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STUDIES FIND DRUG PROGRAM NOT EFFECTIVE
Yet high-level supporters argue "it's better to have it than not have it"
by Dennis Cauchon
USA TODAY, 11 October 1993
In just 10 years, D.A.R.E. has grown into the USA's No. 1 drug education program, reaching 5 million fifth-graders in 60% of school districts.
The Drug Abuse Resistance Education logo -- "D.A.R.E. To Keep Kids Off Drugs" -- is on bumper stickers, T-shirts, even Kentucky Fried Chicken boxes. Police, taxpayers and business give $700 million a year. It's also a favorite of dozens of members of Congress.
But a raft of scientific studies says D.A.R.E., the 17-week course taught by uniformed police, doesn't achieve its main long-term goal: stopping kids from smoking pot, drinking booze or using other drugs.
"I've got nothing against D.A.R.E., but we need to get some white light on this issue so we can wisely decide how to spend our money and on what programs," says Tom Colthurst, who recently organized a national conference on drug education at the University of California-San Diego. But D.A.R.E. executive director Glenn Levant calls the studies flawed and not comprehensive: "Scientists, will tell you bumble bees can't fly, but we know they can."
Levant says a proper national study would cost $3 million-$5 million and take seven years to finish.
Studies have focused mostly on specific cities, and cost several hundred thousand dollars each.
Experts agree recent research on D.A.R.E. is not perfect: It is difficult and expensive to measure the behavior of large numbers of children over several years. But they say the research is better than studies on other drug programs. "Almost every researcher would agree there's enough information to judge D.A.R.E.," says Rand Corp. researcher Phyllis Ellickson.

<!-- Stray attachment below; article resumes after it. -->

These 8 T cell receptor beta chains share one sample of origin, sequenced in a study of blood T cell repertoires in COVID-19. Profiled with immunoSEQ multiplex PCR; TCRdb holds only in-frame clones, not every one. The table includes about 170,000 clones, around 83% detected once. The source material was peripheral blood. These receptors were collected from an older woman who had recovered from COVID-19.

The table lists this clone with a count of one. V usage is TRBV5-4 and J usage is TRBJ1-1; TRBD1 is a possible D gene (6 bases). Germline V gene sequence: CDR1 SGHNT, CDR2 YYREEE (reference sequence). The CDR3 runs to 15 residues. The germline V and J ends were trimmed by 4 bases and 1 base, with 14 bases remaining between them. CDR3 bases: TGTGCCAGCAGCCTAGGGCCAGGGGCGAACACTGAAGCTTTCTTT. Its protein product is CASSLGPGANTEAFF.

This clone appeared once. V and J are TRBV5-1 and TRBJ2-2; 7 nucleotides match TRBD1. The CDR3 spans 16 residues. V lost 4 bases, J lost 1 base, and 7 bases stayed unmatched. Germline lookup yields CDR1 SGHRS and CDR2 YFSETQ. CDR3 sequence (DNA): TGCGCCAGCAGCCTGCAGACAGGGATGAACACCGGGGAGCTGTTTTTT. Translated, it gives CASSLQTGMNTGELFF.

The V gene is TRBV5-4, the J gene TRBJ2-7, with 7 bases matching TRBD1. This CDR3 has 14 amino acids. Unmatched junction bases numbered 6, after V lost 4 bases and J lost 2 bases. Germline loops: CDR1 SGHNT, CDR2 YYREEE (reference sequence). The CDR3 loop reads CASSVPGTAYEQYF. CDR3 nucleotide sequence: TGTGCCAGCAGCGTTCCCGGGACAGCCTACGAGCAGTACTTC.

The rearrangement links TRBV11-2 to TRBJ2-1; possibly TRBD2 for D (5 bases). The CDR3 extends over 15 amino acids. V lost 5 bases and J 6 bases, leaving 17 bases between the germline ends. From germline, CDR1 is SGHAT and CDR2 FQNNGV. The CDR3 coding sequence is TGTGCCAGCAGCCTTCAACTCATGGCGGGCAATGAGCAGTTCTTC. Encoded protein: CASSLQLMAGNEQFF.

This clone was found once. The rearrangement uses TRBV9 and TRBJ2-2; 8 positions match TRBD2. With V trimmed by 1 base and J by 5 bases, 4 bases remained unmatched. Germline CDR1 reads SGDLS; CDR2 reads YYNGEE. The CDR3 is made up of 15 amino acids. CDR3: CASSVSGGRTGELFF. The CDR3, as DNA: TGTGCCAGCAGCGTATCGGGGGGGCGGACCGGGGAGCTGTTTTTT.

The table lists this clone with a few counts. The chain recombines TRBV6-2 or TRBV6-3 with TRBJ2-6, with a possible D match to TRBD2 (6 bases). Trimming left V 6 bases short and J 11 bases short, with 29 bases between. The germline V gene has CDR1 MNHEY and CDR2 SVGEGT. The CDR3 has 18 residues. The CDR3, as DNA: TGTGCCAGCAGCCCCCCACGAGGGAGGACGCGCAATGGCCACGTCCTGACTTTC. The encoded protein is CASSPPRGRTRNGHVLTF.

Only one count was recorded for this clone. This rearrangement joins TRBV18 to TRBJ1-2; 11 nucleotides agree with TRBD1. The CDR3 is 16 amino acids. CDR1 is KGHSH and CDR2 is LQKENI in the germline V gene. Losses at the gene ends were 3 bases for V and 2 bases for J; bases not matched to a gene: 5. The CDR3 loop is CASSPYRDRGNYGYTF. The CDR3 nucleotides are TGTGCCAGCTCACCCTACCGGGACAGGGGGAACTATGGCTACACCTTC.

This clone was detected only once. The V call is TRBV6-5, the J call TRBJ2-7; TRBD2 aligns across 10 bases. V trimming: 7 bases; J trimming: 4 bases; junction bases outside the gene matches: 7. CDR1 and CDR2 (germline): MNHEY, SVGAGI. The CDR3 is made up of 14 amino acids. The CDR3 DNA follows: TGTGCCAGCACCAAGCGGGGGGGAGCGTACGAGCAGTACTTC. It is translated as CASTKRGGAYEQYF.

"It's well-established that D.A.R.E. doesn't work," says Gilbert Botvin of the Institute for Prevention at Cornell University Medical Center.
Created in 1983 under the direction of former Los Angeles Police chief Daryl Gates, D.A.R.E. exploded after the Bush administration gave it heavy federal subsidies.
The program uses lectures, role playing and other techniques to teach children to avoid drugs. And by all accounts, the kids who take the course and the police who teach it think it's terrific. D.A.R.E. "does no harm and by far, nothing but good," says Scott Mandel, a Los Angeles-area teacher. "D.A.R.E. really works," says Mike Miller, Round Rock, Texas, police officer and D.A.R.E. teacher. "Surveys from across the nation show kids who take the D.A.R.E. course are much less likely to use drugs later in life."
That's not what most studies show.
To investigate D.A.R.E.'s effectiveness, researchers looked at two similar groups of children: One group takes D.A.R.E.; the other does not. Then, researchers followed the children's behavior for several years. Since 1987, studies -- most funded by law enforcement agencies involved in the program -- have been conducted at 20 North Carolina schools; 31 Kentucky schools; 11 South Carolina schools; 36 Illinois schools; and 11 Canadian schools. The results were similar.
The 1991 Kentucky study, the National Institute on Drug Abuse reported, found "no statistically significant differences between experimental groups and control groups in the percentage of new users of ... cigarettes, smokeless tobacco, alcohol, marijuana."
A 1990 study funded by the Canadian government found "D.A.R.E. had no significant effect on the students' use of any of the substances measured.... They included: tobacco, beer, pop, marijuana, acid, Valium, wine, aspirin, uppers, downers, heroin, crack (cocaine), liquor, candy, glue and PCP."